Tadáskía, the Brazilian Artist Who Builds Harmony From Ambivalence

Tadáskía. Photo by Fe Avila

Tadáskía in an interview about her works at the current Bienal de São Paulo, drawing, religion, history and personal history

Born into a Pentecostal Christian family on the periphery of Rio de Janeiro, Tadáskía is interested in giving her work, which encompasses installations, drawing, bookmaking, textiles and photography, a dual role – artworks that operate in this world, while also finding a presence beyond their materiality. She makes the analogy of the word língua in Portuguese, the same term used to signify the bodily tongue and the abstraction of language. At the current Bienal de São Paulo she is showing her first looseleaf book, Ave preta mística Mystical Black Bird (2022), the title written in both Portuguese and English and the text telling of a bird who speaks to other birds, the pages pasted onto to a richly painted abstract mural and facing a series of three bamboo, straw and cattail floor sculptures, each of these bundles marking different ritual offerings, suggestive of Afrobrazilian religion, including eggs, fruit and various coloured face powders. Guilherme Teixeira met the artist to discuss how hospitalisation, religion and identity combine in her practice.

Guilherme Teixeira: I wanted to ask you about community, and communication, in your work.

Tadáskía: In general, my experience of art has always involved a lot of groups, because I was always involved in social projects, in public schools, in church. So groups of people were very present in the places that informed my path to being an artist. At the same time, when I returned home I was very lonely. I’ve been writing since I was very young. I started to enjoy reading and writing after a period when I was hospitalised as a child, so the place of writing and drawing has always been somewhere in which I could imagine people. Perhaps I could create an imaginary group, a fantastical one from another world, from another order or cosmology.

When in hospital I was visited by a clown, and she gave me a copy of Jean de La Fontaine’s fables, which left a huge mark. Ave preta mística stemmed from what I was reading as a child, revisiting this notion of fable, but without the moral. Instead we see the figures undergo a transformation, a moral development of personality. The central entity changes shape: one moment it resembles a star, another it resembles a mountain, at the last moment it just becomes a series of lines and dashes, incorporating many possibilities. The story, written in both Portuguese and English, doesn’t explain the drawing, nor does the drawing explain the story.

GT: Regarding this bilingual aspect, you often refer to your works through the concept of ‘this-that’, as aspects that are both within the context of those who see your work, as well as contexts that are inherently within the materials of the work. How does this idea of localised alterity take place?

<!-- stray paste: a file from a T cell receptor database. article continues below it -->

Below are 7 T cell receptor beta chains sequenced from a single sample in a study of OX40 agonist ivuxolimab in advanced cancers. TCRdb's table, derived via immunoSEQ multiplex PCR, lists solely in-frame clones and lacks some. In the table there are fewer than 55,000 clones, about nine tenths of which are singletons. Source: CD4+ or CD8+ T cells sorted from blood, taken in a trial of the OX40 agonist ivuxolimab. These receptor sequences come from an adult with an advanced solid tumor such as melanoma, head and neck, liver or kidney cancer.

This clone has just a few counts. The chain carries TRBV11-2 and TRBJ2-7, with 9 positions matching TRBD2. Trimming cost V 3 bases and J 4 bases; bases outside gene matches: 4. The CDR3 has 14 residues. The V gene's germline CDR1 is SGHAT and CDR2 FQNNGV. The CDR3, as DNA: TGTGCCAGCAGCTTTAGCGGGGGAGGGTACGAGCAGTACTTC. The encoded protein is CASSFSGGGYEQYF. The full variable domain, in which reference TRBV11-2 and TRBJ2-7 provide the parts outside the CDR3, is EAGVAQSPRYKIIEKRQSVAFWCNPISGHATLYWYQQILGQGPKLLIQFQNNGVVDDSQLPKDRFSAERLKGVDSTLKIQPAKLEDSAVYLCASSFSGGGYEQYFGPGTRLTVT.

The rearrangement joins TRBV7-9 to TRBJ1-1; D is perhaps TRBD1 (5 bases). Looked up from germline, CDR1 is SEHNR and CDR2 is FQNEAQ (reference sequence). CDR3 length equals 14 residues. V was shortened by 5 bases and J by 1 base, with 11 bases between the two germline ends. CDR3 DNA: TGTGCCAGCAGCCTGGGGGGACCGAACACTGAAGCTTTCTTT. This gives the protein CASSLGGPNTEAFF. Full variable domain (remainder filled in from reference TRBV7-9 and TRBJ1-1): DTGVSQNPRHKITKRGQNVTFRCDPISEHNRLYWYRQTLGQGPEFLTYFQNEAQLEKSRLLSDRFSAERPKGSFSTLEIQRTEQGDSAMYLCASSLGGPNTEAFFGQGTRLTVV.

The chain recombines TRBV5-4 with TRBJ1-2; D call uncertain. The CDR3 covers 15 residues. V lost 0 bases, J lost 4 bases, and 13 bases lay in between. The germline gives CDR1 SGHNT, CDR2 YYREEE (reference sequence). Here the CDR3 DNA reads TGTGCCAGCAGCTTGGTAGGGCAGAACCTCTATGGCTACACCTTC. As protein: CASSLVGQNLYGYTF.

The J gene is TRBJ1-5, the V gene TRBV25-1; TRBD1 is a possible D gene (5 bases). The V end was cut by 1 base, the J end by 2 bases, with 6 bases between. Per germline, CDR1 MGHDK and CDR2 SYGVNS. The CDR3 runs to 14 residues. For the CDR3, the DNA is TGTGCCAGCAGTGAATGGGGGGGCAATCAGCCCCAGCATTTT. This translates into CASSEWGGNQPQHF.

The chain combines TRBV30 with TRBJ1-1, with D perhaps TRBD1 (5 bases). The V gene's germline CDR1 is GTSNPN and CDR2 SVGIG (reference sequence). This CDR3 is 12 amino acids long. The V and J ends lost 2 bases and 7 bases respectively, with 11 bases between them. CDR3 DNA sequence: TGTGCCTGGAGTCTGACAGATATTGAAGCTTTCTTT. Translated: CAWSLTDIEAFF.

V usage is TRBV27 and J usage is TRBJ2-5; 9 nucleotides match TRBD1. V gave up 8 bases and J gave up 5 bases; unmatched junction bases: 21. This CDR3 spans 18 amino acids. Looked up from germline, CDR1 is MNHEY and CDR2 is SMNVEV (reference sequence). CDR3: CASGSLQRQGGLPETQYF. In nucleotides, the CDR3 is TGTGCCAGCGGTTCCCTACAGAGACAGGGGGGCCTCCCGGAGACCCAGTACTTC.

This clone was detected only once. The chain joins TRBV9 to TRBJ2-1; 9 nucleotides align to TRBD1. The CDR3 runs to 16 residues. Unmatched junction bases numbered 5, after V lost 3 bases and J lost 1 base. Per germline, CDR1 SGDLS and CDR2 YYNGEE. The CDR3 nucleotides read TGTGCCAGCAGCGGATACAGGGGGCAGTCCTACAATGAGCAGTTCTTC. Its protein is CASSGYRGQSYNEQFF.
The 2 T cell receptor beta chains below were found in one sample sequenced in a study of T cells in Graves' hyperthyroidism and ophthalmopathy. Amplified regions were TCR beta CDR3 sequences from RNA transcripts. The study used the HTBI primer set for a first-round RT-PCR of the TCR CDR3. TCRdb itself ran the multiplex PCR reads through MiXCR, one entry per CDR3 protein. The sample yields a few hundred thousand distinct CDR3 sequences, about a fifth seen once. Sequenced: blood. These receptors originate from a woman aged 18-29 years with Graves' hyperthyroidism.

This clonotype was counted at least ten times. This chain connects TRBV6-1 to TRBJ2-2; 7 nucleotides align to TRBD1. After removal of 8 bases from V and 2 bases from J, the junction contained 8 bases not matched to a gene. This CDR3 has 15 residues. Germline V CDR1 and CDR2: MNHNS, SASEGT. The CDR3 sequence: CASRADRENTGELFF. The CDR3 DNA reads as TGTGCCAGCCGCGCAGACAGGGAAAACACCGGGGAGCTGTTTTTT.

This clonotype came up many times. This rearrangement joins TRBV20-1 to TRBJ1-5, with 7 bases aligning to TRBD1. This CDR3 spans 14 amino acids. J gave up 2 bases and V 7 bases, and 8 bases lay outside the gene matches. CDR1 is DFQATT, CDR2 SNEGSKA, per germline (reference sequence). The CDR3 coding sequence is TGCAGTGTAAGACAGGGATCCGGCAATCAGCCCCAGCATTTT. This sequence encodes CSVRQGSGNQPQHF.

T: There are materials that carry an ambivalence, something that almost borders on debauchery. Like in older works such as As Cabeludas [2019], which features hollow clay bricks laced with hair – the materials carry a meaning from their original context, into a new one. This procedure appears a lot in Ave preta mística, this idea of two dimensions, one earthly and one divine; the ambivalence of this-that. I believe it relates to my own life, from the precarious place where I came from. In the past I was condemned by my Pentecostal experience for being on the fence: doubt, and error, are looked down upon. In my work, these religious aspects persist; but it’s a positive thing, I see it as a way to give my drawing a margin of freedom, to operate between one path and another.

Tadáskía, elas here elas there, 2023, charcoal and pastel on paper, diptych, 100 × 70 cm (each)

GT These aspects aren’t paradoxical, they don’t cancel each other out, they’re almost like harmonic contradictions.

T: Exactly. They create a harmony, a composition, a game, a dance.

GT: With your Pentecostal upbringing, how did this harmonic contradiction come about? How have you been able to transfigure these elements into your artistic practice?

T: I started thinking of myself as an artist when I was eighteen, and I stopped going to church when I was nineteen. There was a moment where there was a schism with the ways of thinking about God, divinity, life and Hell. Until then I did believe that people would go to Hell. When I was asked about myself, about my sexuality, I always sat on the fence. I used to say that I was an asexual person, then a nonbinary person, and today I consider myself a trans woman, a trans person. But for a while this was very difficult for me, having to say that I didn’t really know where I was: I’d like to be in Heaven, but they’ll put me in Hell. And if you look at my work in general, not just the drawings, but the videos, the sculptures, the apparitions and so on, you see a universe of proximities and distances in action.

GT: Nonhuman agency pervades the work, where objects have a form of autonomy, an individuality that operates this relationship between the work and the public.

T: Yes, they have a certain sense of individuality, but they can also become collective – such as the eggs, and the drawings, which exist outside a specific consciousness. They act as compositions that give a rhythm to the story, although I believe the main character in the work is time. These are elements that compose time – like the cattail, which, alongside copper wires, appears in many of my objects – and show different ways in which materials yield to time. The copper literally so, as it oxidises. The face powder present in the installation brings an element of confusion between the relationship of the ornament, and the dust on the body – it’s like a butterfly that sheds its pollen as it flies, or an animal that leaves a trail. I remember that when I was drawing with my mother, Elenice Guarani, and my aunt, Gracilene Guarani, who are both Black, Afro-Indigenous women, they always told me to add more colour because colour is life.